BIV Boardroom Strategy: Contemplation and reflection are key to strategic corporate planning

[read time: 4 mins]

In preparing for your annual strategic planning session your role as CEO is to take some time to contemplate where your organization is today, what challenges and opportunities it is facing, where you see the future of the organization, and roughly what the path forward looks like. A key portion of your time should be spent in what can best be described as day dreaming: scheming and dreaming about the near-term and long term future of your business.

 Now that you have your thoughts in order, let’s think about your team. A great deal of time is usually wasted in strategic planning experiences in drawn-out group discussions simply due to inadequate preparation. By spending time preparing in advance of the session there is considerably more time available for clarification, discussion and active debate in the actual planning.

 Mindstorm. The key to leveraging the collective brainpower of your senior team during the planning experience is to have them mindstorm in advance. Mindstorming is similar to brainstorming except that it’s done on your own. Mindstorming helps reduce the effects of groupthink and allow the participants to truly clarify their own thoughts prior to the experience.

 Gain insight. Here is a list of insightful questions for you and each member of your team to consider before stepping into a strategic planning experience: What changes in competition, the industry, key customers, the market, or the economy have the biggest potential for harm to our organization? What is the likelihood that each will occur?  Considering this past year in general and our last strategic plan: What worked well? What needs improvement? What’s missing? What resources or situations are holding me back from being most effective in my role? What are the critical issues that we’re ignoring that are getting in the way of our success? What issues do we complain the most about in our organization that never seem to get fixed? What am I hoping to accomplish in the strategic planning that no one knows about? What does success look like for me in this business or organization this year? What are our organization’s biggest strengths, weaknesses opportunities, and threats (SWOT)? What will our business or organization will look like in 5-10 years?

 Engage your direct reports. In order to get an even wider and more robust view of the current situation have your team poll their direct reports for their answers to the questions above. This not only prepares your executive team for strategic planning, it also engages their teams in providing critical raw data to the experience, helps illuminate potential blind spots and missed opportunities, and reduces the “black box” effect that teams sometimes feel when their leaders return from strategic sessions.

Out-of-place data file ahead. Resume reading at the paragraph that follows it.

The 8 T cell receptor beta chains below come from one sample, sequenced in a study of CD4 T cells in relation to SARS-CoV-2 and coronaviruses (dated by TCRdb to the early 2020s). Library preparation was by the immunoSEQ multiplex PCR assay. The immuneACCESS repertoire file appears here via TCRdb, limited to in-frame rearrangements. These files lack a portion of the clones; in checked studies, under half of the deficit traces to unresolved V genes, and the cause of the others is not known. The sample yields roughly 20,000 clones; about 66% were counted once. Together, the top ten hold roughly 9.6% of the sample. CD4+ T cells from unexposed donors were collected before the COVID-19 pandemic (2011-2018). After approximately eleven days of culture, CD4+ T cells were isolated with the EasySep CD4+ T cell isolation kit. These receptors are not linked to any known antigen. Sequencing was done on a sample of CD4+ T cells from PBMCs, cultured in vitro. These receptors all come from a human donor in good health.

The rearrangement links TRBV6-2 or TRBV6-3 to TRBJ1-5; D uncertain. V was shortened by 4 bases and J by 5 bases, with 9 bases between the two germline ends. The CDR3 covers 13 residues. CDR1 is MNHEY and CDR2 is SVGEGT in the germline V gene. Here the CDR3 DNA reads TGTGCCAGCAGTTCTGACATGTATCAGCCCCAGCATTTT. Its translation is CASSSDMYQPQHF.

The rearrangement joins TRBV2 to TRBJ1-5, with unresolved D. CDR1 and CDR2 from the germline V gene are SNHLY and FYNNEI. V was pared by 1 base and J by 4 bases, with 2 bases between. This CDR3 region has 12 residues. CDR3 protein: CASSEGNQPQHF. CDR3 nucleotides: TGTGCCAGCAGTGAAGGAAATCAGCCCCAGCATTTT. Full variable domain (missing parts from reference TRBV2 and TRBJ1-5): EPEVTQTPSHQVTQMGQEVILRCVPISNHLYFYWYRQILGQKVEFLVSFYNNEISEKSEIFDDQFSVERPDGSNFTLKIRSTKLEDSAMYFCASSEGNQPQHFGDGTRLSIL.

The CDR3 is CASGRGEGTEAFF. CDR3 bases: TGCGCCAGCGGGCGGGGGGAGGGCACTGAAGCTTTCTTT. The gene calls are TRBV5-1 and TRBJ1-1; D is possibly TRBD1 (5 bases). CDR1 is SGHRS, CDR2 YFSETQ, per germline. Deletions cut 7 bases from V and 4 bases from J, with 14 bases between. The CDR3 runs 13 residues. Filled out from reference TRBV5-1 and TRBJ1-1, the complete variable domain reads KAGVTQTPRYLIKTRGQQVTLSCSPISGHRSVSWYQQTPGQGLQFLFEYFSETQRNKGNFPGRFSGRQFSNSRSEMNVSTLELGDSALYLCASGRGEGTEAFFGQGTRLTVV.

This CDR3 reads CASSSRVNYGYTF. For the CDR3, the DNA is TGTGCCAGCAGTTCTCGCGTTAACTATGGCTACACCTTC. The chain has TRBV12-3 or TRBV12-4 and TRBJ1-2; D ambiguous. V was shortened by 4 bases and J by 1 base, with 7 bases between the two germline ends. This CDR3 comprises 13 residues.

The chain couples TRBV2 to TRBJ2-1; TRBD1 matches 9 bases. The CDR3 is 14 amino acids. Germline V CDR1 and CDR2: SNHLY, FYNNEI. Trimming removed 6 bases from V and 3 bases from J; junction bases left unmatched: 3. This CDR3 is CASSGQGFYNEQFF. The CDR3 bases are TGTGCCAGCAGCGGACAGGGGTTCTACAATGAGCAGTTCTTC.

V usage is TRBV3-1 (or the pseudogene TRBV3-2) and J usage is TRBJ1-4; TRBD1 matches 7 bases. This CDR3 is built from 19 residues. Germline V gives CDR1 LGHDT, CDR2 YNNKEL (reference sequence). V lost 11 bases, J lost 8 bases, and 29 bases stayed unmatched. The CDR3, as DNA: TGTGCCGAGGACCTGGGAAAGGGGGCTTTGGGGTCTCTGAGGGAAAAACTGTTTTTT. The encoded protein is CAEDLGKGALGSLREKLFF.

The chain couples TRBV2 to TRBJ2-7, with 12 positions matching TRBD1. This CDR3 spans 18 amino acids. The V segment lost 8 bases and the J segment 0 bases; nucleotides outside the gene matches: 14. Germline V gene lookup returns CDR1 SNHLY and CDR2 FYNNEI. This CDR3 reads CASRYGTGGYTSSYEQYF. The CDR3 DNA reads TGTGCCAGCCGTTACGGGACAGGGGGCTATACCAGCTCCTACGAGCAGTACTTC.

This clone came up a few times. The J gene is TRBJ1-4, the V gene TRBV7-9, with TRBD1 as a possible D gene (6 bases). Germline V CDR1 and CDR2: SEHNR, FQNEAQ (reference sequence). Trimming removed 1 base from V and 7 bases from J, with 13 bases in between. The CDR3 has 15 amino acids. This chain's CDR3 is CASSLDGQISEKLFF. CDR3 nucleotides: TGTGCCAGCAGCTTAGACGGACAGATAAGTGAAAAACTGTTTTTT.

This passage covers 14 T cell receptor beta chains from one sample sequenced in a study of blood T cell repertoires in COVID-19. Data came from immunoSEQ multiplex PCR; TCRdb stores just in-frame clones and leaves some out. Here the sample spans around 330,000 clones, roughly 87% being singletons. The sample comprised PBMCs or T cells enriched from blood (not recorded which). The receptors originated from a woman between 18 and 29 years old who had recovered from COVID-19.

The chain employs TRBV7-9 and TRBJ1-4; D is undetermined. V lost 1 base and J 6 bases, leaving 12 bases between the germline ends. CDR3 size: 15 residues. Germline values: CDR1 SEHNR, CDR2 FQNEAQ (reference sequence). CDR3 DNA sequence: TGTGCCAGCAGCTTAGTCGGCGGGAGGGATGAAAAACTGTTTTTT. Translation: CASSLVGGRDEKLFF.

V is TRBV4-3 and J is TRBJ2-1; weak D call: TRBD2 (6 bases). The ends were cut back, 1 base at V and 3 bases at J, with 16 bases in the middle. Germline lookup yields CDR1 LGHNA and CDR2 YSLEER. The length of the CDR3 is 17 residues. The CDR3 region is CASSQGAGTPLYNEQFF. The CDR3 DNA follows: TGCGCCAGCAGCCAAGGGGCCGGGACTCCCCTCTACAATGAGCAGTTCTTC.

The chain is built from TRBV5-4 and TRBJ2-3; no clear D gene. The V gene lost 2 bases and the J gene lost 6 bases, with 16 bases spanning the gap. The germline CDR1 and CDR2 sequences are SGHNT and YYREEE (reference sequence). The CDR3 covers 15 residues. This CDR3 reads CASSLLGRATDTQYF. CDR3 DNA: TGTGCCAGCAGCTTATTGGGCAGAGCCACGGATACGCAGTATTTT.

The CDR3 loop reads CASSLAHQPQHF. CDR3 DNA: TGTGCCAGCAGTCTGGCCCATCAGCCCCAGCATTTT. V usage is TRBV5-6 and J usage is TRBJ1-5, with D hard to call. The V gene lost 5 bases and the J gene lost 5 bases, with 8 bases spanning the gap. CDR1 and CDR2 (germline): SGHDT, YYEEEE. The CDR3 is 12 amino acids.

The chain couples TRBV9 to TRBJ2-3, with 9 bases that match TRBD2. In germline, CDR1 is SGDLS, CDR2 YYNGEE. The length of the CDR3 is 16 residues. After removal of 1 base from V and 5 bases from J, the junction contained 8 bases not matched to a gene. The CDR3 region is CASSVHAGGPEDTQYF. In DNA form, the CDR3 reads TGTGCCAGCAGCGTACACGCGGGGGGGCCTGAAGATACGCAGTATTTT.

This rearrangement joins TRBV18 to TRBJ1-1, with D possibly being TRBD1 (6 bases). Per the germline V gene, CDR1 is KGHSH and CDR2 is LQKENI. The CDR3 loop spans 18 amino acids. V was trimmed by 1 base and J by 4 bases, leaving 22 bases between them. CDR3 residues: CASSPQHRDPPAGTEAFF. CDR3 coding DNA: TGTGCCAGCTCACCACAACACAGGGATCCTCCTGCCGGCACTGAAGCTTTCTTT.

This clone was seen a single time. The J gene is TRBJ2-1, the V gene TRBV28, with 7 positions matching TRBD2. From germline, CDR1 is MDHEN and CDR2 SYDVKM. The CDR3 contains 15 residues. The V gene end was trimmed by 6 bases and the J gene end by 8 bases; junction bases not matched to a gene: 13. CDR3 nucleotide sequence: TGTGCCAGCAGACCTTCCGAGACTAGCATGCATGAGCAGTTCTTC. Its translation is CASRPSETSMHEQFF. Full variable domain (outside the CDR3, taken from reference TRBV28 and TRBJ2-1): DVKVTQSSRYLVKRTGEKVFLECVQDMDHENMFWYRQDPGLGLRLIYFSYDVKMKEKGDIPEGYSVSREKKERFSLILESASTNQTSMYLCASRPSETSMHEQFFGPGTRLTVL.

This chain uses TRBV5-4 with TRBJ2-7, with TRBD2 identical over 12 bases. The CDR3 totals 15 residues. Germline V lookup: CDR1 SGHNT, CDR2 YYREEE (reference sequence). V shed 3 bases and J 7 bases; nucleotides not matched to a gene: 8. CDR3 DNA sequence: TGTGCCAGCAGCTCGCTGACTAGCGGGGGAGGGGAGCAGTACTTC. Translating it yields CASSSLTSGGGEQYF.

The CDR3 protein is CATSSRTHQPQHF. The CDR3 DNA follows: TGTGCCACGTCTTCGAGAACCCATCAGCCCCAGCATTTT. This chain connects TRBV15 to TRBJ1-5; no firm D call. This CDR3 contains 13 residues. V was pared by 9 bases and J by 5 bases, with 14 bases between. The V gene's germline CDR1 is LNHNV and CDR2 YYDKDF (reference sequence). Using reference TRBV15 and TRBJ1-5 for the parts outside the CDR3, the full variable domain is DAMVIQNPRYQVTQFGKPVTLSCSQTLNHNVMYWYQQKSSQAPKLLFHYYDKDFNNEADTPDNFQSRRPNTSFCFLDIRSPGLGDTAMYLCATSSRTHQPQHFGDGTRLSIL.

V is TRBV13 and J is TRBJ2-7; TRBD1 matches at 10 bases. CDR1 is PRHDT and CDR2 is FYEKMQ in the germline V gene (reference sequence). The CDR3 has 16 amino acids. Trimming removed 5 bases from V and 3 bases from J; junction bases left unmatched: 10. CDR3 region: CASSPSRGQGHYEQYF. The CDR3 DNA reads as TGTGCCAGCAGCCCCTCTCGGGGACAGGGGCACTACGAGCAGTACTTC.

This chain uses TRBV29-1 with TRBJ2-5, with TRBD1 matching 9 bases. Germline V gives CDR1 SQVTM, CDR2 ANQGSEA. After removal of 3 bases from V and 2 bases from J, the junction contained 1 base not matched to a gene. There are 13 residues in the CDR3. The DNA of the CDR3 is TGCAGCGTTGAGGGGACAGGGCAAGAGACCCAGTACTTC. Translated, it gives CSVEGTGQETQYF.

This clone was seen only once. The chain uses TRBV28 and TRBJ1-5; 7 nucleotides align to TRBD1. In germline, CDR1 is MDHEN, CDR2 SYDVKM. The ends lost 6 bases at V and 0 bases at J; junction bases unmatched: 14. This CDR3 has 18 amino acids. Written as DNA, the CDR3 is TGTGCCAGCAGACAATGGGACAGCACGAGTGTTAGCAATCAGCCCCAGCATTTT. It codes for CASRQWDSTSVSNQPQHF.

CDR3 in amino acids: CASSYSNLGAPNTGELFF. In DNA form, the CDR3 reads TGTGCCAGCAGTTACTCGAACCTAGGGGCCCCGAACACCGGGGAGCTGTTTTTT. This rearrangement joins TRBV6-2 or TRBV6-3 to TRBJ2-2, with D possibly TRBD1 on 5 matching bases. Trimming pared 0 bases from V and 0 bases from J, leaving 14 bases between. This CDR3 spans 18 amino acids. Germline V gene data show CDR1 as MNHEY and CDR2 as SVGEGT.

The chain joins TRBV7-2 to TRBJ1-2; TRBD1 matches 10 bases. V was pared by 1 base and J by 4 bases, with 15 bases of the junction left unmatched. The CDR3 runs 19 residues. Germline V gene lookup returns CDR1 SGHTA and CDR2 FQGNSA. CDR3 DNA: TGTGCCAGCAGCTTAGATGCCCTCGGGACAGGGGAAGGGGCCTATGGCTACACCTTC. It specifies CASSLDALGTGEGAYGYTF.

Choose one big question. After contemplating these questions, ask your team to help identify the right question overall: the strategic question your organization most needs to be asking at this time. One of the key success factors for strategic planning is identifying the right questions to ask so that strategic planning can be focused and relevant.

 Leverage collective brainpower. You may have noticed that as part of the prep work we have not yet requested people to come forward with solutions to the challenges they see the organization facing today. When executives leap directly to solutions instead of bringing a blend of meaningful raw data and questions, the result can be a discussion focused on comparing myopic solutions, skewed by each executive’s perspective within the organization. The value of bringing together the team in a strategic session is to leverage the collective brainpower in the room on a common set of agreed upon inputs, towards creative well thought out solutions and strategies.

 A thoughtful, consistent approach to your team preparing for a strategic planning experience, combined with quarterly reviews of the plan throughout the year, helps raise the level of accountability, connection to reality, and engagement in the overall strategic direction that you choose to take.

PDF of original column in BIV Nov 2010 

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